In its condolence message, Pakistan’s military issued a statement with the names of the six officers and soldiers on the helicopter, saying they “have embraced martyrdom.”

Report has it that Eastern Congo is prone to insecurity as several armed groups are vying for control of its mineral-rich lands. Last year, six park rangers were killed in a gorilla sanctuary by militiamen battling for control over natural resources and land in the eastern part of Congo.

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World Bank approves $40 million developmental grant for Sierra Leone

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The World Bank on Wednesday approved a $40 million International Development Association (IDA) grant for over 176,000 persons with disabilities in Sierra Leone to support improved access to social safety.

The World Bank Country Manager for Sierra Leone, Abdu Muwonge, said that the grant was also to support improved access to social safety nets and income generating opportunities for the beneficiaries.

In a statement by Muwonge, the Productive Social Safety Nets and Youth Employment Project will provide consumption support to rural extreme-poor households, introduce a package of economic inclusion services to help build a foundation for transiting extreme-poor households out of poverty.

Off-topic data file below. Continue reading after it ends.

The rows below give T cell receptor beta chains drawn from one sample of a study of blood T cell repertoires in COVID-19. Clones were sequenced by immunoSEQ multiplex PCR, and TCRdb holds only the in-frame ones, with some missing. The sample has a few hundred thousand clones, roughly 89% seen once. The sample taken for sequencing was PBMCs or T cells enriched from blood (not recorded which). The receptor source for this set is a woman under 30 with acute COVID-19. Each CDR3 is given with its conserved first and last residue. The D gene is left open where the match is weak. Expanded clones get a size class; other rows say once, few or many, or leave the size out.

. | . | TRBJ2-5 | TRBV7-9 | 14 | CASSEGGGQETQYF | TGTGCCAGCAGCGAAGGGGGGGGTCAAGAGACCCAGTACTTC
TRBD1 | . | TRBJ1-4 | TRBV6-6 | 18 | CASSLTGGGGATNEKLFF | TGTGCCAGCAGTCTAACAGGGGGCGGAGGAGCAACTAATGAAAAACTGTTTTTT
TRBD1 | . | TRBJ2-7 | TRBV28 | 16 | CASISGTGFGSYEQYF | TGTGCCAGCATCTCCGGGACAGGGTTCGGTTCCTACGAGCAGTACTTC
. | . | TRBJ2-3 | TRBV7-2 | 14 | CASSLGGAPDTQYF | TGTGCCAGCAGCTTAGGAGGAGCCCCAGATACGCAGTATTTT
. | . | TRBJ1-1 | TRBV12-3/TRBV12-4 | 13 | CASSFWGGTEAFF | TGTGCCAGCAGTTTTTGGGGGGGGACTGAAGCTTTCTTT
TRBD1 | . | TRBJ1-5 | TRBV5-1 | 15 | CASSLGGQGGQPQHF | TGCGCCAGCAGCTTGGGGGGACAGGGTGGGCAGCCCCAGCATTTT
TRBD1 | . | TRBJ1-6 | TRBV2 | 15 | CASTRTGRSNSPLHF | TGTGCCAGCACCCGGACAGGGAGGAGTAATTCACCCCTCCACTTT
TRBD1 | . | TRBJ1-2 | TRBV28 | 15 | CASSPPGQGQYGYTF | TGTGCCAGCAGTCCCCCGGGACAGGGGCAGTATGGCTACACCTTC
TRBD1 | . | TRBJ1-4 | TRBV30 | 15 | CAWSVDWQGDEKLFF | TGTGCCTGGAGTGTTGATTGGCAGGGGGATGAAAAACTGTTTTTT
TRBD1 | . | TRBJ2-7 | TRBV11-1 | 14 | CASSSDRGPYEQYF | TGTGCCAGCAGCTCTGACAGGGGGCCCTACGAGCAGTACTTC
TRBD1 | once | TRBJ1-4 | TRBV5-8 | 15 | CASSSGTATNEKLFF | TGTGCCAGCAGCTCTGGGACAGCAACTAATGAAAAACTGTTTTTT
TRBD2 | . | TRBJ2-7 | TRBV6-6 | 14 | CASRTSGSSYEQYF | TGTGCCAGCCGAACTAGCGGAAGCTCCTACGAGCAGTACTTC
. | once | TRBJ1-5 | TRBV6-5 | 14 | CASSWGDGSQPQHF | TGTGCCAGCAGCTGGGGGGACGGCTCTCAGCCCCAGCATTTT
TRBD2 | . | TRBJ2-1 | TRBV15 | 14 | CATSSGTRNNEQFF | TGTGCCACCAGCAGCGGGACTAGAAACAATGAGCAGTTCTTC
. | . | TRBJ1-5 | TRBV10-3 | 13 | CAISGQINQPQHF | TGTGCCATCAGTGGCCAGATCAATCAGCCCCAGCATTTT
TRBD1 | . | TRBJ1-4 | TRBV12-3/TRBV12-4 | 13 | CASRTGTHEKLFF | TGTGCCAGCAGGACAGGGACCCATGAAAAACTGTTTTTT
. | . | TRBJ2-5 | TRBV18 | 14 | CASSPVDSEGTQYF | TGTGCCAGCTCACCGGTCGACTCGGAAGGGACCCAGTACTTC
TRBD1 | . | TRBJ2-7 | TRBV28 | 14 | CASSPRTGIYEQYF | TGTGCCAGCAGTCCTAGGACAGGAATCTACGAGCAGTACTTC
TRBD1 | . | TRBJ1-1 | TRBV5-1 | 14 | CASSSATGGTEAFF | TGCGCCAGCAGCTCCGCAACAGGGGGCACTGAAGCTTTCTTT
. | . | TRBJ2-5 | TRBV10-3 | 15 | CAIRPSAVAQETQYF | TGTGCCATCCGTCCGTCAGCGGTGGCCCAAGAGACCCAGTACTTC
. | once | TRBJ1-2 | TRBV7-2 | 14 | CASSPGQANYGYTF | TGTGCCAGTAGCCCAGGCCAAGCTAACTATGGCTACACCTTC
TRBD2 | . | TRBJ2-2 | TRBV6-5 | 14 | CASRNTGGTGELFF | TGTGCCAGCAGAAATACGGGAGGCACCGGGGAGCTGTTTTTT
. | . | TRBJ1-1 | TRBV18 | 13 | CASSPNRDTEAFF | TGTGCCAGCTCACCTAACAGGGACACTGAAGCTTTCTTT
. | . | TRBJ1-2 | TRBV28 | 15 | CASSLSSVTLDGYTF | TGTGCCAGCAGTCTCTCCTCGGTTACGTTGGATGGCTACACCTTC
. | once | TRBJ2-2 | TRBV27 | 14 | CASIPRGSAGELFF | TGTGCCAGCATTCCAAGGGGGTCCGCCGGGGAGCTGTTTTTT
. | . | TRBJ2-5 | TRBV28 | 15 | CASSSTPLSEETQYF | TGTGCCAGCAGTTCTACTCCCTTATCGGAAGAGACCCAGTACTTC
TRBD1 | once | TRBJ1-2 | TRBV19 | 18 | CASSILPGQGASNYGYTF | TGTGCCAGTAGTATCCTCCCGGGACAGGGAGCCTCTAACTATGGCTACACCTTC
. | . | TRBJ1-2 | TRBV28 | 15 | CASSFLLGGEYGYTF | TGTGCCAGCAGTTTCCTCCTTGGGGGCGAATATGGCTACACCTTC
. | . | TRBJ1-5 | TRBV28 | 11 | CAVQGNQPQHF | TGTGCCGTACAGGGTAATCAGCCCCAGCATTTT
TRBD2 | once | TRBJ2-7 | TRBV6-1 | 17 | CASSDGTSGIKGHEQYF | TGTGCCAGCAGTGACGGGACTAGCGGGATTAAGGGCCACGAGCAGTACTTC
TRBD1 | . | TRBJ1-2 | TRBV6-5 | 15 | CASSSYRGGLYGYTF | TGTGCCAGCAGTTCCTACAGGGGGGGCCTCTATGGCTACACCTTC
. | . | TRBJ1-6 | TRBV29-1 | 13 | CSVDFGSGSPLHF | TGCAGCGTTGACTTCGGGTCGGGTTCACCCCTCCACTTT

The World Bank manager to Sierra Leone further explained that the $40 million International Development Association grant will also support youth engagement in rural and urban areas through productive public works, and provide opportunities to urban youth through entrepreneurship grants and training in the country.

The Project will also continue to strengthen the delivery systems and institutional capacity for project management, implementation, and coordination for future implementation of programs related to social protection and jobs in the country, the statement read.

“The social safety net system in Sierra Leone is proving very effective in reaching the poorest families whose situation has been worsened by the negative impact of COVID-19. Cash transfers help poor families to invest in better food, education and preventive health care of their children, thus contributing toward building the human capital of these children,” said Muwonge.

“This financing will build on the existing Social Safety Net project; it will help expand the coverage of the program and contribute toward improving the access of poor households to health and education services, particularly for women, youth and persons with disabilities.”

Sierra Leone has a high proportion of youth who are not in education, employment, or training, with female youth and youth with disabilities the most affected.

The country was one of the first to implement a World Bank-financed cash transfer in response to the onset of COVID-19.

Under the Emergency Cash Transfer (ECT) program, the Government provided one-off cash payments to nearly 65,000 vulnerable informal sector workers in the country.